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Effective Sales Training Begins by Defining Your Desired Results

Aug 24, 2008
Before you can begin to effectively train your sales team, you must first comprehend what you are trying to accomplish. You need to know exactly where your numbers are, and where you want them to be. If you are going to truly understand your figures, you need to know where they have been, and where they are projected to be. If there is a trend, this is where you need to modify things. Start by making a list.

For example, you review your last 5 years of sales, and every year in September, your profits plummet. Every year in April, they sky rocket. What is the cause, what are the main differences in these two times? You can definitely say that there needs to be an extra emphasis on September. Now you will need to look at why September is not as successful. Number one on your list is "September". Under September there should be smaller subcategories. These would entail the things you presume to be the issue. Next to each item is a projected resolution. This list will then serve as an outline when reviewing your desired results. Be sure to keep this list in order of importance. Priority is a must.

You have now determined one of your main desired results is increasing profits in September. Look at your sales staff, when is the last time they were "pumped up". The best way to get your team motivated is to motivate them. If you want your training to be effective, make it fun, not as though they have been under performing. By utilizing a list you can mentally or physically cross off each item as you have resolved it. Do not however, assume that because you believe you have a solution that it will be the correct one. If you have to retrain your sales force in 6 months, this list is a great reference. What worked, what didn't? This will help you to obtain your weaknesses.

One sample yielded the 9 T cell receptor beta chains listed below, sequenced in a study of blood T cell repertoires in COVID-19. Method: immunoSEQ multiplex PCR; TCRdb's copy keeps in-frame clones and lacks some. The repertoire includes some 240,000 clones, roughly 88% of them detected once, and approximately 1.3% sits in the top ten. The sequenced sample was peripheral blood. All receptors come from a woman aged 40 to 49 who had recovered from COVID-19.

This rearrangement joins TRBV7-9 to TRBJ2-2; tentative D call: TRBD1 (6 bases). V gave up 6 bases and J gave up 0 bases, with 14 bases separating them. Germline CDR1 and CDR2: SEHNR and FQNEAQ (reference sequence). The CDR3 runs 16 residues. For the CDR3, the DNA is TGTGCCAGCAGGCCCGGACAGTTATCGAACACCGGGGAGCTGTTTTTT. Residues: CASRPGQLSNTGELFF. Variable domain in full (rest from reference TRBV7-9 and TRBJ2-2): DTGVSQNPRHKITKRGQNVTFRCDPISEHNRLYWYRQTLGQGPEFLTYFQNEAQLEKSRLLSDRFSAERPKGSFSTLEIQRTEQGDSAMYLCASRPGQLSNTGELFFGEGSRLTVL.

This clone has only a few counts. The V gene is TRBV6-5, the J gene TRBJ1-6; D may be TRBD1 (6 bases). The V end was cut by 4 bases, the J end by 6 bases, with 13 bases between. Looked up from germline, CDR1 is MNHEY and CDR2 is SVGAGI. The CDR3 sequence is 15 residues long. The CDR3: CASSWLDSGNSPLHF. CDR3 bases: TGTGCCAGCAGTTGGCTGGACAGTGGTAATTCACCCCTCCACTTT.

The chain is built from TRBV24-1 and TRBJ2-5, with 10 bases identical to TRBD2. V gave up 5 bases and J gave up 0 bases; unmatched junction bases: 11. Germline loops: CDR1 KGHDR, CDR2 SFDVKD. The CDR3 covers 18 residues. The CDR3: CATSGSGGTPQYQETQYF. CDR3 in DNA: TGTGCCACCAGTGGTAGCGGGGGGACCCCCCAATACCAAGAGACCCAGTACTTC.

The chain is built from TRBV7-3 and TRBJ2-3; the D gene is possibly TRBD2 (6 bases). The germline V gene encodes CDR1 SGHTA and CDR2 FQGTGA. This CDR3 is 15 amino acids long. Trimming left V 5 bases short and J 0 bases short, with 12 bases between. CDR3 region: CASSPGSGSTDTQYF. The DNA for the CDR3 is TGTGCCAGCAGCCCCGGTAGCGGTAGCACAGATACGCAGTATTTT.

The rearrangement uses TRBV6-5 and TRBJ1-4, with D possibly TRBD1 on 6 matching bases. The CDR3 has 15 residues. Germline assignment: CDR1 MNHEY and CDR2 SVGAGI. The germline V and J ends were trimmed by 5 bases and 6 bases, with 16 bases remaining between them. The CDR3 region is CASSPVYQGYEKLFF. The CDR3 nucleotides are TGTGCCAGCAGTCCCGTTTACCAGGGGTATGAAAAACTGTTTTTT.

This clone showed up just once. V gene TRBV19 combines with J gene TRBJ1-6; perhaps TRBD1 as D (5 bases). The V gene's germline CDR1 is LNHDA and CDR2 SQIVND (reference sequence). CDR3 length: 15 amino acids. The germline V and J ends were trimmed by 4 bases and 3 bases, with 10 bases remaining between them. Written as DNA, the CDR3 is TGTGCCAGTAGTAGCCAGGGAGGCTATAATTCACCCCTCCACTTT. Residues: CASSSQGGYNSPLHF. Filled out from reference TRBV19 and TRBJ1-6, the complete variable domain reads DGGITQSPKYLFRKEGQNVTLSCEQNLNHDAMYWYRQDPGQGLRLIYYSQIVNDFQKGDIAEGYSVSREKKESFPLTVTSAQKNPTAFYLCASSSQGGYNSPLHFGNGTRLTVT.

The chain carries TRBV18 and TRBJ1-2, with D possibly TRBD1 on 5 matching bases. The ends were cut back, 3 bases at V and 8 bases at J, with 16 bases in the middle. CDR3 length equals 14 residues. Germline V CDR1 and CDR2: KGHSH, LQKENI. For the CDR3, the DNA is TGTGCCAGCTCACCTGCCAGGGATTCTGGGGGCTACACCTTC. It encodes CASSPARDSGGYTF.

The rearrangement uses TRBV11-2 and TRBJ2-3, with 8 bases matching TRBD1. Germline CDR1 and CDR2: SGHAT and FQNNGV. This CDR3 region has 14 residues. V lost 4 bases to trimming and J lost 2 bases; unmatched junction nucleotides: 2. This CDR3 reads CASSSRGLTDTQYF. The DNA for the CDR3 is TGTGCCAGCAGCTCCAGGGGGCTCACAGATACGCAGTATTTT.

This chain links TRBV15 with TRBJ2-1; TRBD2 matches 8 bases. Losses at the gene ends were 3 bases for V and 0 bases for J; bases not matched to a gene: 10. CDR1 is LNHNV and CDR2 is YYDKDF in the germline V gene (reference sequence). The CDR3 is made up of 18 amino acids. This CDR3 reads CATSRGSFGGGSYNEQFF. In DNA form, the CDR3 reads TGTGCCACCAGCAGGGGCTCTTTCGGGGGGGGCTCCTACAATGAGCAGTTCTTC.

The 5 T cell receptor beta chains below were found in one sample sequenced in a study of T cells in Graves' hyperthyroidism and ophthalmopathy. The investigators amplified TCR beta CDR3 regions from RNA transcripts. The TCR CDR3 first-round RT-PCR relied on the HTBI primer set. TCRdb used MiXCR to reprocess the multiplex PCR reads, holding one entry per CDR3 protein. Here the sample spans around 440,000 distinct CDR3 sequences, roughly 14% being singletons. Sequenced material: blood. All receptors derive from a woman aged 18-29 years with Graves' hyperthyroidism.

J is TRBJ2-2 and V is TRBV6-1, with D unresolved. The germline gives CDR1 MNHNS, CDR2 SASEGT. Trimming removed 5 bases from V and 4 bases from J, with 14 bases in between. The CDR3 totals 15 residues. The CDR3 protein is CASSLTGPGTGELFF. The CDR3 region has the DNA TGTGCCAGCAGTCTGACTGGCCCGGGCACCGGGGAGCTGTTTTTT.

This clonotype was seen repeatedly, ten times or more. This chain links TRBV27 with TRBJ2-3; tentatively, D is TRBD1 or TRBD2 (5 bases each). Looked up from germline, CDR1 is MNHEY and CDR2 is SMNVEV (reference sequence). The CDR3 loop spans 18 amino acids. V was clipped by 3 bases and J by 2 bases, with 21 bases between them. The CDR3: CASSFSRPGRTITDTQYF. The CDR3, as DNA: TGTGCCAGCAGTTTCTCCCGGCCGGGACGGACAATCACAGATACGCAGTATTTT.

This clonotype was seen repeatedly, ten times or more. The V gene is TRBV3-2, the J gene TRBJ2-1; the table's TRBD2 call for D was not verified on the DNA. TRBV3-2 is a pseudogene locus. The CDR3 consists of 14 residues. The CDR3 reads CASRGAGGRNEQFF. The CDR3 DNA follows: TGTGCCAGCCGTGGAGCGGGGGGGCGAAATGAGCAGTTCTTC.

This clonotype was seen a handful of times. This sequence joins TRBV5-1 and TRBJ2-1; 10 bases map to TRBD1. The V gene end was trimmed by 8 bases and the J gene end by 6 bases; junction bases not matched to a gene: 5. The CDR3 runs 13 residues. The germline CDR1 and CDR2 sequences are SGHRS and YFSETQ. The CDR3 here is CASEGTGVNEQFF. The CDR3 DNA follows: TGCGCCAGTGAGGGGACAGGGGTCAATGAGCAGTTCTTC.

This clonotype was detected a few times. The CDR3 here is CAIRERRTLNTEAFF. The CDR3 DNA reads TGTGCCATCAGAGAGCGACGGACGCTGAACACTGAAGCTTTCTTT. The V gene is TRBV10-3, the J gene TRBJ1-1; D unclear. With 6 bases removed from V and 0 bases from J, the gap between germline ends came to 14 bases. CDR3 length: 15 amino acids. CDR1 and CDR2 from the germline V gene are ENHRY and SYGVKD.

Keep your goals realistic. You cannot set personal or professional goals that are unobtainable. You are setting yourself and your team up for failure. Write these down also, this way when you meet or exceed your goal, it gets crossed off. Your lists may in turn look similar, but they are different. The desired results list will contain how to reach your goal; the goal list will contain what the specific goal is. In order to get to a point, you don't need to know only what that point is, but also how to get there.

By creating these lists, it allows you to take a step-by-step approach to your desired results. You can visibly see where you are, and where you need to be. This is a business "map" to show you how to get to your desired results. If the training is not effective in a certain situation, circle it in red, you now know there is a problem. Try a new solution, or reference someone who specializes solely in that particular aspect. This way you are not paying someone for unnecessary knowledge. Most importantly, reward your team when they obtain one of your goals. It will make them strive to achieve the rest.
About the Author
Tommy Smith is the lead content writer about sales training. To find out who is Americas Greatest Sales Trainer check out this site.
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